“Everybody’s in denial. The government is making stuff up that’s not true. Are you going to go to trial? Are you going to take a plea deal?”

 

“Well, my attorney is telling me that I got to take a plea deal.”

 

“Okay, if you’re gonna take a plea deal, you’re taking responsibility for what you did. I get it. The government’s out to paint a picture of you that’s gonna make you look like the worst fucking scumbag out there, but is anything of what they’re saying true? Is there anything you could have done differently, looking back at what you did?”

 

Reflecting on myself, I could have done a million things differently. So, when we can focus on what you did wrong and stop focusing on how the government is kind of exploding that into more than what it really is, it allows them to stay centered and go, “Ah shit. I did create this for myself because I wasn’t focusing on consequences.” So, when you can start getting somebody to take the responsibility and ask somebody like, “Who are your victims?”

 

“I did a victimless crime.”

 

“So, you live in a fucking box and nobody knows who you are. You don’t have a mother, a father, a wife, a kid, an aunt, a best friend? Well, I mean, these are your victims. These are people who were watching you go along with this. Do you think my children were not victims of what I did? You can make excuses till you’re blue in the face and say ‘I did this for my family’ but the reality is you did this for yourself. You cut corners. So let’s focus on what you did wrong.”

 

So we get people to start focusing on that and come up with a game plan of what they can start doing to be proactive to be a player in their situation – start working towards mitigation. Aside from what the attorneys are doing, we come up with an entire game plan that allows them to demonstrate themselves for the day of sentencing in a completely different way than what a judge typically sees, and that can yield amazing results such as probation.

 

Scott 

I would imagine someone who’s about to go into prison. They’ve probably seen Shawshank Redemption and they know what Andy Dufresne’s first day was like. The fat guy was crying that night “I’m not supposed to be here” and that whole thing. Are you saying that none of that is accurate? Is prison not as bad as everyone thinks? I know that there are different levels of being incarcerated. Can we talk about that a little bit?

 

Dan 

Sure. Is it as bad as people think? If you’re a child rapist, you killed a family of 20, you blew up a building, you’re in a drug cartel, prison is going to be pretty rough – you’re gonna go to a higher security prison. In the federal system, you have your basic levels. You have a camp status, which is as low as it can go. Camp status doesn’t even have a perimeter fence – like, you can literally walk off the compound and nobody would know until count time before they would consider you an escapee. Then, you have a low security where you’re behind a perimeter fence. I was behind a low security behind a perimeter fence. There’s no prison politics in a low-security for the most part. Some lows may have prison politics. What I mean by prison politics is whites can hang out with the blacks. You can sit at the same table and watch TV. The only real outcast in a low-security is not going to be threatened with violence, they’re just threatened with “You can’t sit at my table” – that’s as bad as it gets. You can’t sit at the cool kid’s table if you’re a sex offender or if you snitched on a bunch of people. Even if you snitched in a low-security prison, you’re safe. There’s no risk of getting hurt because the person that was inflicted would be the ones that would get moved out of that security and get bumped up to a higher-security.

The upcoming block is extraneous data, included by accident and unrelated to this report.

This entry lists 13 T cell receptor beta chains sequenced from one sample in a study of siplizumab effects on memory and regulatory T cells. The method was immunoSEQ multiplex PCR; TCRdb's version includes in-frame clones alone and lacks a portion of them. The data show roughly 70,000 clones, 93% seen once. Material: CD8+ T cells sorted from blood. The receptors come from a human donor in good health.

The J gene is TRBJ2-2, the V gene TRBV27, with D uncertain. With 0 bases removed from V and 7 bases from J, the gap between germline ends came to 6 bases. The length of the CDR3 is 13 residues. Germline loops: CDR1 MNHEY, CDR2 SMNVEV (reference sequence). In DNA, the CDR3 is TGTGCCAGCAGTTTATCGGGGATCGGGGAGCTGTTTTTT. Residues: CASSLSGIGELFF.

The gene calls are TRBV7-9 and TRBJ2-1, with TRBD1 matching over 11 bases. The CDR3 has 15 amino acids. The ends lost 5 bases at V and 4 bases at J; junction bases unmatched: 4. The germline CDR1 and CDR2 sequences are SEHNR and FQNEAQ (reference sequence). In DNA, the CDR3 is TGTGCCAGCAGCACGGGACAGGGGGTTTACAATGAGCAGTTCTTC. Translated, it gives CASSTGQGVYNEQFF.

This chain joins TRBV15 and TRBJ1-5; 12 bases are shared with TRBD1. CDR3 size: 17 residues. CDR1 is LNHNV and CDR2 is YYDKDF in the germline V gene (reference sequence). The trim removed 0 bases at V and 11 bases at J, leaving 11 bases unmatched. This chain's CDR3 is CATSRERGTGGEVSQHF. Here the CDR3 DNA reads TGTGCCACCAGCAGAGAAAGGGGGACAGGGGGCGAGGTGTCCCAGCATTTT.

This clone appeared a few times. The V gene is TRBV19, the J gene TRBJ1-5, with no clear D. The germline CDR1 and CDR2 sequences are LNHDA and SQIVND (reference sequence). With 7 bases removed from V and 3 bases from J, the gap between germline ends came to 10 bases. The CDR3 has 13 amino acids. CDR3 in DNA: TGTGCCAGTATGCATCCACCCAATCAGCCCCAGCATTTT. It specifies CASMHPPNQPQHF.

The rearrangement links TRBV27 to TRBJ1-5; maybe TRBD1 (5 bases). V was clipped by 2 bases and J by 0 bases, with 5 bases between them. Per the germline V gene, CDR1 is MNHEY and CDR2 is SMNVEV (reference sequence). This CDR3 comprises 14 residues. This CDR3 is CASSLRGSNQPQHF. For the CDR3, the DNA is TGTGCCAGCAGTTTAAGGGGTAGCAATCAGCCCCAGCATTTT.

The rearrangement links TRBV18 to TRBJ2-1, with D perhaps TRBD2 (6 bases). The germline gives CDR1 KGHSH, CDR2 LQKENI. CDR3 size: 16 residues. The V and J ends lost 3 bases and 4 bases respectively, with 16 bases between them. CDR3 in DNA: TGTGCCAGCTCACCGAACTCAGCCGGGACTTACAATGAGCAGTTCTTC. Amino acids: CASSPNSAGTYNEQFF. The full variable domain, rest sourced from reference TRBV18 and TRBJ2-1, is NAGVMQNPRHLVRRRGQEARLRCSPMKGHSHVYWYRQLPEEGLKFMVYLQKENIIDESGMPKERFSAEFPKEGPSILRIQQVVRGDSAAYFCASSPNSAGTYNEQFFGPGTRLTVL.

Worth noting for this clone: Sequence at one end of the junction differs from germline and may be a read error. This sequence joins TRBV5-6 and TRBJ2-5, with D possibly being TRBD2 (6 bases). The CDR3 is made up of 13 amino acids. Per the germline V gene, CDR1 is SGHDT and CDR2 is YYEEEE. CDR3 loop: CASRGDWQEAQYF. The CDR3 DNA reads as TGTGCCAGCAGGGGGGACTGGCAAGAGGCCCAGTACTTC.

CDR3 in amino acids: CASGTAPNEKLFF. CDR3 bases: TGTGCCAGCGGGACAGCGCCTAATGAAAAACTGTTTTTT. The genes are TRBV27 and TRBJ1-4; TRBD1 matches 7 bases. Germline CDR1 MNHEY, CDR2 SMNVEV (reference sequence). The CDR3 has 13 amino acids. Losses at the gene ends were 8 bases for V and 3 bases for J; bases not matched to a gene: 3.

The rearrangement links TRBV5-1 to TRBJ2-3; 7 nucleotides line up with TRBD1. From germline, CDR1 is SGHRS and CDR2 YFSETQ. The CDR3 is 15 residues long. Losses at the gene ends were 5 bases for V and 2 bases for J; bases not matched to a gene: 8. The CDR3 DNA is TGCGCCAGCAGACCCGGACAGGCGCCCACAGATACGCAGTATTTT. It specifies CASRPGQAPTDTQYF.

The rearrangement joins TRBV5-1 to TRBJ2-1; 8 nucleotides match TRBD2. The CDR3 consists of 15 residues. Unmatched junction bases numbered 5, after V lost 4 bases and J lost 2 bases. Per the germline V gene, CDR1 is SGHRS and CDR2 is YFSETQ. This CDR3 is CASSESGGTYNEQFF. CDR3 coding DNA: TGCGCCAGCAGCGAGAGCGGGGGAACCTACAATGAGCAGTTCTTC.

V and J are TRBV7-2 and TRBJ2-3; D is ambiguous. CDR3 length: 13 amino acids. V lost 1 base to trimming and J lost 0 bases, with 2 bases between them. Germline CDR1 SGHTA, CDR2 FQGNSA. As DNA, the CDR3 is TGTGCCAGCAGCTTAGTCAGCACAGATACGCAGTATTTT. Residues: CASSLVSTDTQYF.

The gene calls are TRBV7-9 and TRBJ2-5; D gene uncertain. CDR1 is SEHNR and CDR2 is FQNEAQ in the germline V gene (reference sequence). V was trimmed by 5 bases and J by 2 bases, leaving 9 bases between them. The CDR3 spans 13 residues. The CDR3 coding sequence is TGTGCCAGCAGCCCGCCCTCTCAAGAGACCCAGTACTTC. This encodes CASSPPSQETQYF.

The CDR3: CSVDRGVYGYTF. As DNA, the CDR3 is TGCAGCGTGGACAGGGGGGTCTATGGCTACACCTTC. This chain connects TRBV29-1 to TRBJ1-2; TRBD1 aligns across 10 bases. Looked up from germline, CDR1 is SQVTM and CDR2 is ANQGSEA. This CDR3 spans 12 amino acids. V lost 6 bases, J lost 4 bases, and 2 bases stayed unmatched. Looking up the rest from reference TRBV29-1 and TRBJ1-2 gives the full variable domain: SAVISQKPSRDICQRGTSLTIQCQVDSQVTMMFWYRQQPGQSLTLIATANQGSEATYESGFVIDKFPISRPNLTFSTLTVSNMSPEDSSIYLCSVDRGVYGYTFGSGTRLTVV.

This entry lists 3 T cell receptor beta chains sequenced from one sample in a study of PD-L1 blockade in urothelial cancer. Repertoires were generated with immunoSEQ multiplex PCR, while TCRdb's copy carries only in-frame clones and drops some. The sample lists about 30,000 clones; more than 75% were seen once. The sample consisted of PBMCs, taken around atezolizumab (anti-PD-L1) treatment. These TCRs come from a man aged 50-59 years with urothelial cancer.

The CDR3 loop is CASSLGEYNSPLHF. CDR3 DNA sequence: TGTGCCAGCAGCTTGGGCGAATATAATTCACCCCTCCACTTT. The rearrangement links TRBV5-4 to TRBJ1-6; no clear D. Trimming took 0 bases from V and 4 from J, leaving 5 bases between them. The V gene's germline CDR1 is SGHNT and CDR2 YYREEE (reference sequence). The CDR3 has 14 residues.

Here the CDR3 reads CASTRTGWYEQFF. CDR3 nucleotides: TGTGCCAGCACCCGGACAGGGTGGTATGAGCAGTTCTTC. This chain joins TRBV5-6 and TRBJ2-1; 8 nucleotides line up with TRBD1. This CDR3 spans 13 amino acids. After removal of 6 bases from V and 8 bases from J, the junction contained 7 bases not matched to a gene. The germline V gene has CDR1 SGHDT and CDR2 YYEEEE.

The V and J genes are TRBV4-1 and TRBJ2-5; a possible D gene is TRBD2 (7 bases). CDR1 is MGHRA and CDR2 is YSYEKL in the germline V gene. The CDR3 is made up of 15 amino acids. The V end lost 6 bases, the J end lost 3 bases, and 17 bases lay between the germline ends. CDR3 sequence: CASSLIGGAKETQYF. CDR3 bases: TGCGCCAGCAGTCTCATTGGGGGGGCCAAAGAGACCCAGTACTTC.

So, when going to a low-security where I went, I was terrified. I’ve actually got a picture and you’re welcome to use this picture on the cover. My friend, Matt was like, “Hey, I’m getting myself hyped up. I’m getting ready to self-surrender to prison. I get sentenced to 42 months. The judge gives me 60 days to get my affairs in order. Now, I have to go drive myself to Coleman federal prison in Central Florida, up by Ocala. My friend, Matt was like, “You should go in there and make a statement.” I was like, “Like what? Like ‘Hey, I’m here’?” He was like, “No. You need to do something that’s going to be on a stage or get their attention.” So he came up with this idea – it’s around Halloween time – and he was like, “Hey, let’s go to the Halloween store and let’s buy a black and white prison costume. You wear this when you self surrender – that’s what you wear into prison.” I was drinking and thinking “This is a fucking fantastic idea!” So, now we’re driving. It’s not even just him in the car with me anymore – there are 2 other friends, Evan and Paul. We got there and they were like, “You’re going to put the costume on.” I was scared. I saw the prison. I saw the gates. I saw the guard driving around. I was like, “I don’t know, man.” He was like, “Dude, you’ve talked so much about this. We’ve got the video. We’re going to record this. You’re gonna show you walk in. You got to do this.” I was like, “Alright, twist my arm again. I’m always that idiot that agrees to do something.” So I put on the costume, and I’ll send you the picture. I’ve got the picture of me standing in front of the prison and holding my papers in front of the prison with a little white hat on.